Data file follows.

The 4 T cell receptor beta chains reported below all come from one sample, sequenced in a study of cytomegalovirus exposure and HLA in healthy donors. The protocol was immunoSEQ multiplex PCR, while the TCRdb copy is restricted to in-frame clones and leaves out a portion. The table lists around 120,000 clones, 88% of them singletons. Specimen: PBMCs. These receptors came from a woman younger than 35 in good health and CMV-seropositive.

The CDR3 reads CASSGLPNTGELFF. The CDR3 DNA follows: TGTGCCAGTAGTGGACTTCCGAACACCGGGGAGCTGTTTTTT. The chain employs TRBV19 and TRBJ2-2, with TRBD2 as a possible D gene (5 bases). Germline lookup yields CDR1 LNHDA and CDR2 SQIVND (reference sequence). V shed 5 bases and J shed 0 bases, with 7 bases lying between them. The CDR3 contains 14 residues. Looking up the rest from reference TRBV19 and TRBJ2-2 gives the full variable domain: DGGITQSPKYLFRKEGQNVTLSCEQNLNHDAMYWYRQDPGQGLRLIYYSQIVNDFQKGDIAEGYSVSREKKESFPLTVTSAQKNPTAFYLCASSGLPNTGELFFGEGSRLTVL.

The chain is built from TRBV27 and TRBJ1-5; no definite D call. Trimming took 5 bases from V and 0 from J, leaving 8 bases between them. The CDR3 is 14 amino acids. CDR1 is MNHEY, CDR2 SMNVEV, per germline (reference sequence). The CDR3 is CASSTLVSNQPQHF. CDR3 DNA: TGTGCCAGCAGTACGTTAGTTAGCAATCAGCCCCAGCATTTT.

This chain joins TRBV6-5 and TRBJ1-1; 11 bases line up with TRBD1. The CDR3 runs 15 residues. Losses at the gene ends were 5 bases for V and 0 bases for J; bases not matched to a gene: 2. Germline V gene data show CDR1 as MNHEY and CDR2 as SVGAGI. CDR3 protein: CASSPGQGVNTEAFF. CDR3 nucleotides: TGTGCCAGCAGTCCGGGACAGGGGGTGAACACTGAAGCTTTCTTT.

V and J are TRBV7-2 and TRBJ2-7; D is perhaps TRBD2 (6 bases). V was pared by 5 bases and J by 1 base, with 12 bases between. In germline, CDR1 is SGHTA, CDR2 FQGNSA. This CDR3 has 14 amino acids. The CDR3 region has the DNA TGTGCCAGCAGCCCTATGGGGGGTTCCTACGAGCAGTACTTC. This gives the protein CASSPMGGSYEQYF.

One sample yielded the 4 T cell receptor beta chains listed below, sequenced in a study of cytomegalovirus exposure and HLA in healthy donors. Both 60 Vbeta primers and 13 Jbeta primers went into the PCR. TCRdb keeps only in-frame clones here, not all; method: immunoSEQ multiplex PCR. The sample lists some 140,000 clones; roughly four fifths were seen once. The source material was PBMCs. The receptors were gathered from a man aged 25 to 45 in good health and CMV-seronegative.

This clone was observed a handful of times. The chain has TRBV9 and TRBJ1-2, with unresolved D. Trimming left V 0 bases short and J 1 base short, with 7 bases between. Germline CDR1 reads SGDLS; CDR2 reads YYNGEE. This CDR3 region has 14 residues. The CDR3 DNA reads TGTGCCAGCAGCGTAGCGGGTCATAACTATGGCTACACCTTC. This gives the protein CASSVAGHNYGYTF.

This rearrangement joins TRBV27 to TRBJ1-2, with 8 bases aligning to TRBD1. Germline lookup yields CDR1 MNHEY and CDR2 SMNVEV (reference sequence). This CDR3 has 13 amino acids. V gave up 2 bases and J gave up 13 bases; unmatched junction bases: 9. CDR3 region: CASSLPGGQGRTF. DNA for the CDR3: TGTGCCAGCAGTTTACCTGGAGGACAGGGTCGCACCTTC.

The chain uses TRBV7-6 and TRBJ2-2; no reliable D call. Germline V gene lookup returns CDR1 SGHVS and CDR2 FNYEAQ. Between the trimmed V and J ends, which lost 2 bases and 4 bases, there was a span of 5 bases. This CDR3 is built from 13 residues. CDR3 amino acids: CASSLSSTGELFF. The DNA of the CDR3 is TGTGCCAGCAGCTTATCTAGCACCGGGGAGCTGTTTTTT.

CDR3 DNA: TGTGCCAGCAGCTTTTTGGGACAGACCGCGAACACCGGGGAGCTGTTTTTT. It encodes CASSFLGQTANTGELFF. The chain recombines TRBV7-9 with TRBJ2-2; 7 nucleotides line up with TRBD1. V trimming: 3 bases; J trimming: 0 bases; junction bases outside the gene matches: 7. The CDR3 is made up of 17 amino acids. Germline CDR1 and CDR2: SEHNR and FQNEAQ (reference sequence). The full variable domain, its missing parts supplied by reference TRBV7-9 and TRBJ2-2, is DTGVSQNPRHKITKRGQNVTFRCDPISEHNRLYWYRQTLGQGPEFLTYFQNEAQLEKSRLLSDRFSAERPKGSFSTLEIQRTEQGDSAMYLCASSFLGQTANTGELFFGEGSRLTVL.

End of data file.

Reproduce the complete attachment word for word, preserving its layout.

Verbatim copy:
The 4 T cell receptor beta chains reported below all come from one sample, sequenced in a study of cytomegalovirus exposure and HLA in healthy donors. The protocol was immunoSEQ multiplex PCR, while the TCRdb copy is restricted to in-frame clones and leaves out a portion. The table lists around 120,000 clones, 88% of them singletons. Specimen: PBMCs. These receptors came from a woman younger than 35 in good health and CMV-seropositive.

The CDR3 reads CASSGLPNTGELFF. The CDR3 DNA follows: TGTGCCAGTAGTGGACTTCCGAACACCGGGGAGCTGTTTTTT. The chain employs TRBV19 and TRBJ2-2, with TRBD2 as a possible D gene (5 bases). Germline lookup yields CDR1 LNHDA and CDR2 SQIVND (reference sequence). V shed 5 bases and J shed 0 bases, with 7 bases lying between them. The CDR3 contains 14 residues. Looking up the rest from reference TRBV19 and TRBJ2-2 gives the full variable domain: DGGITQSPKYLFRKEGQNVTLSCEQNLNHDAMYWYRQDPGQGLRLIYYSQIVNDFQKGDIAEGYSVSREKKESFPLTVTSAQKNPTAFYLCASSGLPNTGELFFGEGSRLTVL.

The chain is built from TRBV27 and TRBJ1-5; no definite D call. Trimming took 5 bases from V and 0 from J, leaving 8 bases between them. The CDR3 is 14 amino acids. CDR1 is MNHEY, CDR2 SMNVEV, per germline (reference sequence). The CDR3 is CASSTLVSNQPQHF. CDR3 DNA: TGTGCCAGCAGTACGTTAGTTAGCAATCAGCCCCAGCATTTT.

This chain joins TRBV6-5 and TRBJ1-1; 11 bases line up with TRBD1. The CDR3 runs 15 residues. Losses at the gene ends were 5 bases for V and 0 bases for J; bases not matched to a gene: 2. Germline V gene data show CDR1 as MNHEY and CDR2 as SVGAGI. CDR3 protein: CASSPGQGVNTEAFF. CDR3 nucleotides: TGTGCCAGCAGTCCGGGACAGGGGGTGAACACTGAAGCTTTCTTT.

V and J are TRBV7-2 and TRBJ2-7; D is perhaps TRBD2 (6 bases). V was pared by 5 bases and J by 1 base, with 12 bases between. In germline, CDR1 is SGHTA, CDR2 FQGNSA. This CDR3 has 14 amino acids. The CDR3 region has the DNA TGTGCCAGCAGCCCTATGGGGGGTTCCTACGAGCAGTACTTC. This gives the protein CASSPMGGSYEQYF.

One sample yielded the 4 T cell receptor beta chains listed below, sequenced in a study of cytomegalovirus exposure and HLA in healthy donors. Both 60 Vbeta primers and 13 Jbeta primers went into the PCR. TCRdb keeps only in-frame clones here, not all; method: immunoSEQ multiplex PCR. The sample lists some 140,000 clones; roughly four fifths were seen once. The source material was PBMCs. The receptors were gathered from a man aged 25 to 45 in good health and CMV-seronegative.

This clone was observed a handful of times. The chain has TRBV9 and TRBJ1-2, with unresolved D. Trimming left V 0 bases short and J 1 base short, with 7 bases between. Germline CDR1 reads SGDLS; CDR2 reads YYNGEE. This CDR3 region has 14 residues. The CDR3 DNA reads TGTGCCAGCAGCGTAGCGGGTCATAACTATGGCTACACCTTC. This gives the protein CASSVAGHNYGYTF.

This rearrangement joins TRBV27 to TRBJ1-2, with 8 bases aligning to TRBD1. Germline lookup yields CDR1 MNHEY and CDR2 SMNVEV (reference sequence). This CDR3 has 13 amino acids. V gave up 2 bases and J gave up 13 bases; unmatched junction bases: 9. CDR3 region: CASSLPGGQGRTF. DNA for the CDR3: TGTGCCAGCAGTTTACCTGGAGGACAGGGTCGCACCTTC.

The chain uses TRBV7-6 and TRBJ2-2; no reliable D call. Germline V gene lookup returns CDR1 SGHVS and CDR2 FNYEAQ. Between the trimmed V and J ends, which lost 2 bases and 4 bases, there was a span of 5 bases. This CDR3 is built from 13 residues. CDR3 amino acids: CASSLSSTGELFF. The DNA of the CDR3 is TGTGCCAGCAGCTTATCTAGCACCGGGGAGCTGTTTTTT.

CDR3 DNA: TGTGCCAGCAGCTTTTTGGGACAGACCGCGAACACCGGGGAGCTGTTTTTT. It encodes CASSFLGQTANTGELFF. The chain recombines TRBV7-9 with TRBJ2-2; 7 nucleotides line up with TRBD1. V trimming: 3 bases; J trimming: 0 bases; junction bases outside the gene matches: 7. The CDR3 is made up of 17 amino acids. Germline CDR1 and CDR2: SEHNR and FQNEAQ (reference sequence). The full variable domain, its missing parts supplied by reference TRBV7-9 and TRBJ2-2, is DTGVSQNPRHKITKRGQNVTFRCDPISEHNRLYWYRQTLGQGPEFLTYFQNEAQLEKSRLLSDRFSAERPKGSFSTLEIQRTEQGDSAMYLCASSFLGQTANTGELFFGEGSRLTVL.